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  • No Ruling in Sight for Homeless Teen's Eligibility Fight

    by T.J. Holmes, Record Searchlight (Redding, California) January 2015

    AthleticBusiness.com has partnered with LexisNexis to bring you this content.

    Copyright 2015 Record Searchlight
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    Record Searchlight (Redding, California)

    Basketball season may be almost over before an official decides whether a formerly homeless teen can play for Trinity High School in this, his final year.

    A review of Zach Sanchez's unusual case by the Shasta Cascade League (SCL) Wednesday didn't offer the fifth-year senior the support he was seeking. Northern Section California Interscholastic Federation Commissioner Liz Kyle, who now gets the case, said she doesn't believe there's a deadline for her decision and she's unsure when she'll make one.

    She then added she expects to follow the normal student eligibility deadline of 20 business days. There are 21 business days left until the final date of the regular basketball season, which ends Feb. 20. Sanchez has so far missed all 13 of Trinity's games this season.

    Sanchez's case has attracted attention beyond the small North State community where he now lives with a foster family. Believing he's been treated unfairly after the loss of his mother to cancer and a period of homelessness, the National Center for Youth Law has written a letter to Kyle urging her to let Sanchez play.

    Sanchez applied for athletic eligibility with a hardship waiver after enrolling at Trinity High School over the summer. He attended Liberty Christian Schools in Redding as a freshman, but the instability of living with his biological father following his mother's death caused him to attend sporadically, the letter said.

    Before the season, the league had cleared Sanchez to play, although Kyle still had to review the decision for approval. That 5-1 vote was cast Nov. 10. League members determined Sanchez "suffered greatly from his mother's death," according to the letter to Kyle and Trinity Alps Unified School District Superintendent Tom Barnett from the National Center for Youth Law.

    But Barnett revoked the eligibility Nov. 20, the letter said. He explained his decision in part, the letter said, because Sanchez's application contained an inaccurate date of death for his mother.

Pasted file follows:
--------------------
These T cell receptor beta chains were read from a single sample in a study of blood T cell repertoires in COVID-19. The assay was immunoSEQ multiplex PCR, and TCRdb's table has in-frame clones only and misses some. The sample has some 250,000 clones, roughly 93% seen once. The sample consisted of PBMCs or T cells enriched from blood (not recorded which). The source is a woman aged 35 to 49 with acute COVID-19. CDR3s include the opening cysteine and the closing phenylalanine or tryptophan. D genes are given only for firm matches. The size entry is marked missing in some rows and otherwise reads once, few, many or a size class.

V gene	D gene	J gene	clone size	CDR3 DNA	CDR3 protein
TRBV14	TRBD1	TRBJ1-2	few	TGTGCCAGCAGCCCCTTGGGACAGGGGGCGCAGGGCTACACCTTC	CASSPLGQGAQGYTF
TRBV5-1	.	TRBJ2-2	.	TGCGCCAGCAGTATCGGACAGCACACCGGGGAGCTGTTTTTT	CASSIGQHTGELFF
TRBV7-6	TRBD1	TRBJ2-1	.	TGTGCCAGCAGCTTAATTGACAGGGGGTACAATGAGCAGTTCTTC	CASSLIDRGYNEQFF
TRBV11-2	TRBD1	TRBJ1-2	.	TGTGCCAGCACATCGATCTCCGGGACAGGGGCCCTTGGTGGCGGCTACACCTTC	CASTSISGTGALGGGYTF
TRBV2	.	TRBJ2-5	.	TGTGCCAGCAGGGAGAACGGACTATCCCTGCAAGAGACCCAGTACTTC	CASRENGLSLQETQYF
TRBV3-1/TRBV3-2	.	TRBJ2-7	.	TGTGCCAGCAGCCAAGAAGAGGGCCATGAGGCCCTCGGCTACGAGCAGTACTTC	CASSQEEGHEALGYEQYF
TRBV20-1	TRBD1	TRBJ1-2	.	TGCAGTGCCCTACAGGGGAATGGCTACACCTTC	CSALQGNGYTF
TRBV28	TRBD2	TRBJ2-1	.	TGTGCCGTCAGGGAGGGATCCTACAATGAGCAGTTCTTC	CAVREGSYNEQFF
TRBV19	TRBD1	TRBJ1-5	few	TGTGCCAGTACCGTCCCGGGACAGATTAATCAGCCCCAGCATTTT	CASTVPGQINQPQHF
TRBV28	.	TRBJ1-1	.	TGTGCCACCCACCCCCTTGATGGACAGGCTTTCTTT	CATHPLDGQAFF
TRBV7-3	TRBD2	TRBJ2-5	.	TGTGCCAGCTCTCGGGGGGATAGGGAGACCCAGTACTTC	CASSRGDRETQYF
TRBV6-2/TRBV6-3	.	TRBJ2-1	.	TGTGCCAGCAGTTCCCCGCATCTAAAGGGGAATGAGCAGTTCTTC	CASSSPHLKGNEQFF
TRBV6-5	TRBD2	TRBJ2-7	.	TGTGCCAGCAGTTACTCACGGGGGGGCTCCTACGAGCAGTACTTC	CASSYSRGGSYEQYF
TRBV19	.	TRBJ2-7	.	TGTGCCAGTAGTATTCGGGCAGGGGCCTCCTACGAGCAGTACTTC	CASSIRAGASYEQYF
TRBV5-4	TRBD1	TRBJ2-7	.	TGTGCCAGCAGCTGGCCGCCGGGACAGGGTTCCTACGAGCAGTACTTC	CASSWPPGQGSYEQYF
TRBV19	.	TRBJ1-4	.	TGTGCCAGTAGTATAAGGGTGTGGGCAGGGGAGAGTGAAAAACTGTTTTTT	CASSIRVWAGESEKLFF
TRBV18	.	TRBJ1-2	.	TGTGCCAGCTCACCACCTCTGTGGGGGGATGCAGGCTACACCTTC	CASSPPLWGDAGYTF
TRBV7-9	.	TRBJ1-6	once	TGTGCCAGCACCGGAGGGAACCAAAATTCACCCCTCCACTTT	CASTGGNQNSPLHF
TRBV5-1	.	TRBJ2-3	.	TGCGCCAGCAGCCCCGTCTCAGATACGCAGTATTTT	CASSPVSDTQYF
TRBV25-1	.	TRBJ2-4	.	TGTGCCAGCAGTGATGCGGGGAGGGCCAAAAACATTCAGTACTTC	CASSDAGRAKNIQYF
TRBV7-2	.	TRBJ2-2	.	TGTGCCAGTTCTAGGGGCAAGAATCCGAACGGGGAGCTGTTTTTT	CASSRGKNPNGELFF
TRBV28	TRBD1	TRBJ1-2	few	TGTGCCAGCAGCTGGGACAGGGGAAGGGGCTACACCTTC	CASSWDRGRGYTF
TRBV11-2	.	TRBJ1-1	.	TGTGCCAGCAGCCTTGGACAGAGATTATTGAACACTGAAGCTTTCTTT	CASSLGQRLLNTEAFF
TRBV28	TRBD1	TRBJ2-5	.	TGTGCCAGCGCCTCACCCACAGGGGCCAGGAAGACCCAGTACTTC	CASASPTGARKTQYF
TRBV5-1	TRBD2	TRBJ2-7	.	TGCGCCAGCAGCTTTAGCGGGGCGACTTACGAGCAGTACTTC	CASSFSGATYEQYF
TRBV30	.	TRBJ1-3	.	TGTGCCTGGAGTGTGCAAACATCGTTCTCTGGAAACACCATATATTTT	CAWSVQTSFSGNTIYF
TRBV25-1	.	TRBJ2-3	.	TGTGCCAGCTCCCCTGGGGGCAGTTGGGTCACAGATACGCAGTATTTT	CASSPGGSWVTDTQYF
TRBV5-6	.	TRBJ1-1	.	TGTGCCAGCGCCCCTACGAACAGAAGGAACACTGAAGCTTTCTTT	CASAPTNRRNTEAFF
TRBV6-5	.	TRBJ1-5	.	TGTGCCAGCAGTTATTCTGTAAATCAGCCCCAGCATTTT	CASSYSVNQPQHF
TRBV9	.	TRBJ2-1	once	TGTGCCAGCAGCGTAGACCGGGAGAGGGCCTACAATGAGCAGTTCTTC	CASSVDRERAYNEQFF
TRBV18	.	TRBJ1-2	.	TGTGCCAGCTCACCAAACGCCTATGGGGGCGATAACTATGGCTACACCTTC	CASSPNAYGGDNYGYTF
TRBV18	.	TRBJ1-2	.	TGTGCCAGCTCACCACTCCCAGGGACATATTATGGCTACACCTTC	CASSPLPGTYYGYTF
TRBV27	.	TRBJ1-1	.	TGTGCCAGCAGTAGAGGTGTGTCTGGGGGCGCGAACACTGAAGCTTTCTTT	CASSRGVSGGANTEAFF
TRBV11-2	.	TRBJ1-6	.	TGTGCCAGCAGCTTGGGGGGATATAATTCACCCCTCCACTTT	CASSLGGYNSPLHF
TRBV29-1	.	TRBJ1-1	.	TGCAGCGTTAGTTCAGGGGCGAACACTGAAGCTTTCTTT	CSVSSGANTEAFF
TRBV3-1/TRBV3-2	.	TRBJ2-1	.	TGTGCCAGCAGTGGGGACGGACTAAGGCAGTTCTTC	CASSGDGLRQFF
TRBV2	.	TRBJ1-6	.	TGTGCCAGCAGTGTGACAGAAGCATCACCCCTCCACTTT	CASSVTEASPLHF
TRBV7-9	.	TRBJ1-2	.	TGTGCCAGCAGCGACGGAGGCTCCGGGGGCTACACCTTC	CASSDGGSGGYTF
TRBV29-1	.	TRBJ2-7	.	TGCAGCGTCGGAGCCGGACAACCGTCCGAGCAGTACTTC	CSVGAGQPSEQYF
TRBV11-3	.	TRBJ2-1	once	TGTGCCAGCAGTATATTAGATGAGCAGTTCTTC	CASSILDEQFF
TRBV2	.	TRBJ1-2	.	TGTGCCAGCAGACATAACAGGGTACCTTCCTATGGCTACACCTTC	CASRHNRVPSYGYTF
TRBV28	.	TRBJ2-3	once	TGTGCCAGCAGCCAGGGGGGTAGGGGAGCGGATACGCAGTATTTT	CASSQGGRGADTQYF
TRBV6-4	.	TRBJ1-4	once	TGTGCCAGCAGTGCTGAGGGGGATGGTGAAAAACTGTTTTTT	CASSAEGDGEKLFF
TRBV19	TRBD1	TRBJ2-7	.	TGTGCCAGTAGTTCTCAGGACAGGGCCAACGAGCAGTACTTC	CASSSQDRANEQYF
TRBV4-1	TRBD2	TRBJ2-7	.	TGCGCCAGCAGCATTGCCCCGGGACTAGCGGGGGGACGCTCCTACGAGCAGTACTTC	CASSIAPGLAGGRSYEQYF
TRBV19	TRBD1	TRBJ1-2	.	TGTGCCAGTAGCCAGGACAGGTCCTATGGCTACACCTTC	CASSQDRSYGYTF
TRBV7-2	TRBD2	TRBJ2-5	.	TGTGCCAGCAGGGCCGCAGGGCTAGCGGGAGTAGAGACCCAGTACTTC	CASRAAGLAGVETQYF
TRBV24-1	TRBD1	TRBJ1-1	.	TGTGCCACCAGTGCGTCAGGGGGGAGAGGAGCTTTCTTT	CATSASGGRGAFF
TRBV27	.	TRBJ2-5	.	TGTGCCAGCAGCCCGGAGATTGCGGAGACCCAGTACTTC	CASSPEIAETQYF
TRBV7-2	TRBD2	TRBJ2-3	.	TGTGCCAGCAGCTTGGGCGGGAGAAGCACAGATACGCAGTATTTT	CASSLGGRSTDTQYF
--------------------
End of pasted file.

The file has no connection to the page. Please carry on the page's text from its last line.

The league officials who met Wednesday could not approve or deny Sanchez's waiver because they could not verify whether federal law supersedes CIF bylaws, according to the league's minutes.

    Officials needed an interpretation of the McKinney-Vento Homeless Assistance Act. The act details how schools are required to immediately enroll homeless children and youths, "even if the child or youth is unable to produce records normally required for enrollment," the youth law center letter states.

    In the minutes, league members voted 4-1 to forward the decision on Sanchez's hardship waiver to the Northern Section CIF, but with a negative recommendation. The meeting minutes note Sanchez ran away from his father April 1, 2012, becoming homeless.

    The league cites a CIF bylaw that would make Sanchez ineligible for a hardship waiver because his grades were too low immediately prior to becoming homeless.

    Now, Kyle must decide either to accept the hardship waiver and Sanchez play this season or reject it and give a reason. Sanchez could then appeal the rejection - making the timing of Kyle's decision and the length of the season critical considerations.

    Trinity High Athletic Director Mandy Lahey said she plans to deliver Sanchez's paperwork to the CIF office in Chico on Friday morning.


    Connect with T.J. Holmes on Twitter @tjholmes_RS

     

    January 23, 2015
     
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  • Dartmouth Deals Varied Discipline to 64 Cheaters

    by Rob Wolfe, Valley News Staff Writer January 2015

    Dartmouth College has finalized sanctions for 64 students accused of cheating in a sports, religion and ethics class this fall, handing down punishments ranging from probation to two- term suspension.

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    by George Schroeder, @GeorgeSchroeder, USA TODAY Sports January 2015

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